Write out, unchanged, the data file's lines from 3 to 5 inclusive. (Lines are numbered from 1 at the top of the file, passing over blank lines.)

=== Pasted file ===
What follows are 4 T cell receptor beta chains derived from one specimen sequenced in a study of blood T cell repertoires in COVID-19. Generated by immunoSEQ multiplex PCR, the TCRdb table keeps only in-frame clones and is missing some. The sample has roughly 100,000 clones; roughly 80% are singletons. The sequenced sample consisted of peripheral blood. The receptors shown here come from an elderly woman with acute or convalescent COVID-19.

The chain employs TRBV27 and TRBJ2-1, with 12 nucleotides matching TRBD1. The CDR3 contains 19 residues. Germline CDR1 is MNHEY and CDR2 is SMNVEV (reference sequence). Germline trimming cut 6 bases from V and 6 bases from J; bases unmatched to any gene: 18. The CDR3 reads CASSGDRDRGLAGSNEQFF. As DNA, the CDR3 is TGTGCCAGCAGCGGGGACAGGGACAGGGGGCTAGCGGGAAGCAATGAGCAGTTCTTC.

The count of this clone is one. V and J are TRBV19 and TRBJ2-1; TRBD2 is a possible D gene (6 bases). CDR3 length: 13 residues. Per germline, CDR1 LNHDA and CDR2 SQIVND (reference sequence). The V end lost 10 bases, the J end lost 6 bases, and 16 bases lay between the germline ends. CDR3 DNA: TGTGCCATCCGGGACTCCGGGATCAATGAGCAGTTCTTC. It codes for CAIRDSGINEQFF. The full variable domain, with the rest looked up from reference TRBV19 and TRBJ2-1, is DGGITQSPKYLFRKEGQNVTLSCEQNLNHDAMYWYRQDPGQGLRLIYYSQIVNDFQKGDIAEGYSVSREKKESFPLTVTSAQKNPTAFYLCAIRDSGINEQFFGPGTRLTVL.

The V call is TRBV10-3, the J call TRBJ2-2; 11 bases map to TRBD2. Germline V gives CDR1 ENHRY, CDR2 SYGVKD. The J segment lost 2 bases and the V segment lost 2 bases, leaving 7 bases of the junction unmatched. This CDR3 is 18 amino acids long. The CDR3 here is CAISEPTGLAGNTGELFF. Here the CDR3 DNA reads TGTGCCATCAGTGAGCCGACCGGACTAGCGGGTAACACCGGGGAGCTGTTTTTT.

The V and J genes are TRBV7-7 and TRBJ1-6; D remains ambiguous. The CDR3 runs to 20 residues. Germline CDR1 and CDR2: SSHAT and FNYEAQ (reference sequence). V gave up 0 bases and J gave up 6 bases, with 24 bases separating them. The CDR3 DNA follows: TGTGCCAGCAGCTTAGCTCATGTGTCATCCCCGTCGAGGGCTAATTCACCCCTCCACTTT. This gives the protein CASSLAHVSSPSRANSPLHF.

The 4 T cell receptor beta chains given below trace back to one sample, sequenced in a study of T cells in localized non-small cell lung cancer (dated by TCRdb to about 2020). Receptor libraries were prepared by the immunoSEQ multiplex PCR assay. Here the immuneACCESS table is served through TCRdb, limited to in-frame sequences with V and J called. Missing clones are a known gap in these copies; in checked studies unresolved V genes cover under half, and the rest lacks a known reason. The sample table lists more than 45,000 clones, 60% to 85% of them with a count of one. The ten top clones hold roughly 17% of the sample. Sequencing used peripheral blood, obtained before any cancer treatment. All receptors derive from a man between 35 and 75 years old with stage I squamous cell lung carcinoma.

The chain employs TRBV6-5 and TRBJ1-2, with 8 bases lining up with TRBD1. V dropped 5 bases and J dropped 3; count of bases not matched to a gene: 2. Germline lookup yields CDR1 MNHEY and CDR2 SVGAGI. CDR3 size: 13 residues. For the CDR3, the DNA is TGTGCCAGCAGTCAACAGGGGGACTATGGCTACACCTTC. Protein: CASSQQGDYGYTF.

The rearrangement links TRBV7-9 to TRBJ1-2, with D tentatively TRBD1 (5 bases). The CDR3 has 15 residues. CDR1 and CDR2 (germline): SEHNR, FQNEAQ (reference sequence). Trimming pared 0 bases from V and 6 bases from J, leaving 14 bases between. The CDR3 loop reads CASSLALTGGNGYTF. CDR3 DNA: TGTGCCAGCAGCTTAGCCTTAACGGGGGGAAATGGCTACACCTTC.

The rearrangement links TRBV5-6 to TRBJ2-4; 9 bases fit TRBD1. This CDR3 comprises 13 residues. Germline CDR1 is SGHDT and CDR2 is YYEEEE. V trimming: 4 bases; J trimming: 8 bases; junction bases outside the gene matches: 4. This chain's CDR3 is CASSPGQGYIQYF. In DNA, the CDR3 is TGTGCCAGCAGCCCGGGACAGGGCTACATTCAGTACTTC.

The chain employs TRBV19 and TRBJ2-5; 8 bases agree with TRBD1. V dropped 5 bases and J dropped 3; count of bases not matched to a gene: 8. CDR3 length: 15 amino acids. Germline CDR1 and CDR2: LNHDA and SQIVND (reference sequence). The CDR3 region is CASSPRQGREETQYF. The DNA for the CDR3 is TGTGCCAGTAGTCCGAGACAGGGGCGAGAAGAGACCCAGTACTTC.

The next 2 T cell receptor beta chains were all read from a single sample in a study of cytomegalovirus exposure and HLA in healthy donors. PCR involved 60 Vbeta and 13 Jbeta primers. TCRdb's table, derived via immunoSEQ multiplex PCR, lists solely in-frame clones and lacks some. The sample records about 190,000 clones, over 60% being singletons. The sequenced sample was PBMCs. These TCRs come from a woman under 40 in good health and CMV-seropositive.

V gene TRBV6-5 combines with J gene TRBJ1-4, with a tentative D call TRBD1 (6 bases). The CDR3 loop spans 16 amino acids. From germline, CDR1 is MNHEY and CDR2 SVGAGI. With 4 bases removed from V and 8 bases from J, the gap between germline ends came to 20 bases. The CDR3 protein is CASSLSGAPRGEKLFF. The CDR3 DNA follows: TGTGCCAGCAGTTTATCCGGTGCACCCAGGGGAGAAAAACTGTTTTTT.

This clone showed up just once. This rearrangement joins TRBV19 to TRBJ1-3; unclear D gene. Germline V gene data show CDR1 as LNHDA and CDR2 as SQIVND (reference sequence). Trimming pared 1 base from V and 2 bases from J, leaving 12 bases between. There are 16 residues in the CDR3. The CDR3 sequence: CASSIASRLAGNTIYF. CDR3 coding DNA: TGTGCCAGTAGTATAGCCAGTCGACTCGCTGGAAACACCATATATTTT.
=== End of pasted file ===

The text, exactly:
The count of this clone is one. V and J are TRBV19 and TRBJ2-1; TRBD2 is a possible D gene (6 bases). CDR3 length: 13 residues. Per germline, CDR1 LNHDA and CDR2 SQIVND (reference sequence). The V end lost 10 bases, the J end lost 6 bases, and 16 bases lay between the germline ends. CDR3 DNA: TGTGCCATCCGGGACTCCGGGATCAATGAGCAGTTCTTC. It codes for CAIRDSGINEQFF. The full variable domain, with the rest looked up from reference TRBV19 and TRBJ2-1, is DGGITQSPKYLFRKEGQNVTLSCEQNLNHDAMYWYRQDPGQGLRLIYYSQIVNDFQKGDIAEGYSVSREKKESFPLTVTSAQKNPTAFYLCAIRDSGINEQFFGPGTRLTVL.

The V call is TRBV10-3, the J call TRBJ2-2; 11 bases map to TRBD2. Germline V gives CDR1 ENHRY, CDR2 SYGVKD. The J segment lost 2 bases and the V segment lost 2 bases, leaving 7 bases of the junction unmatched. This CDR3 is 18 amino acids long. The CDR3 here is CAISEPTGLAGNTGELFF. Here the CDR3 DNA reads TGTGCCATCAGTGAGCCGACCGGACTAGCGGGTAACACCGGGGAGCTGTTTTTT.

The V and J genes are TRBV7-7 and TRBJ1-6; D remains ambiguous. The CDR3 runs to 20 residues. Germline CDR1 and CDR2: SSHAT and FNYEAQ (reference sequence). V gave up 0 bases and J gave up 6 bases, with 24 bases separating them. The CDR3 DNA follows: TGTGCCAGCAGCTTAGCTCATGTGTCATCCCCGTCGAGGGCTAATTCACCCCTCCACTTT. This gives the protein CASSLAHVSSPSRANSPLHF.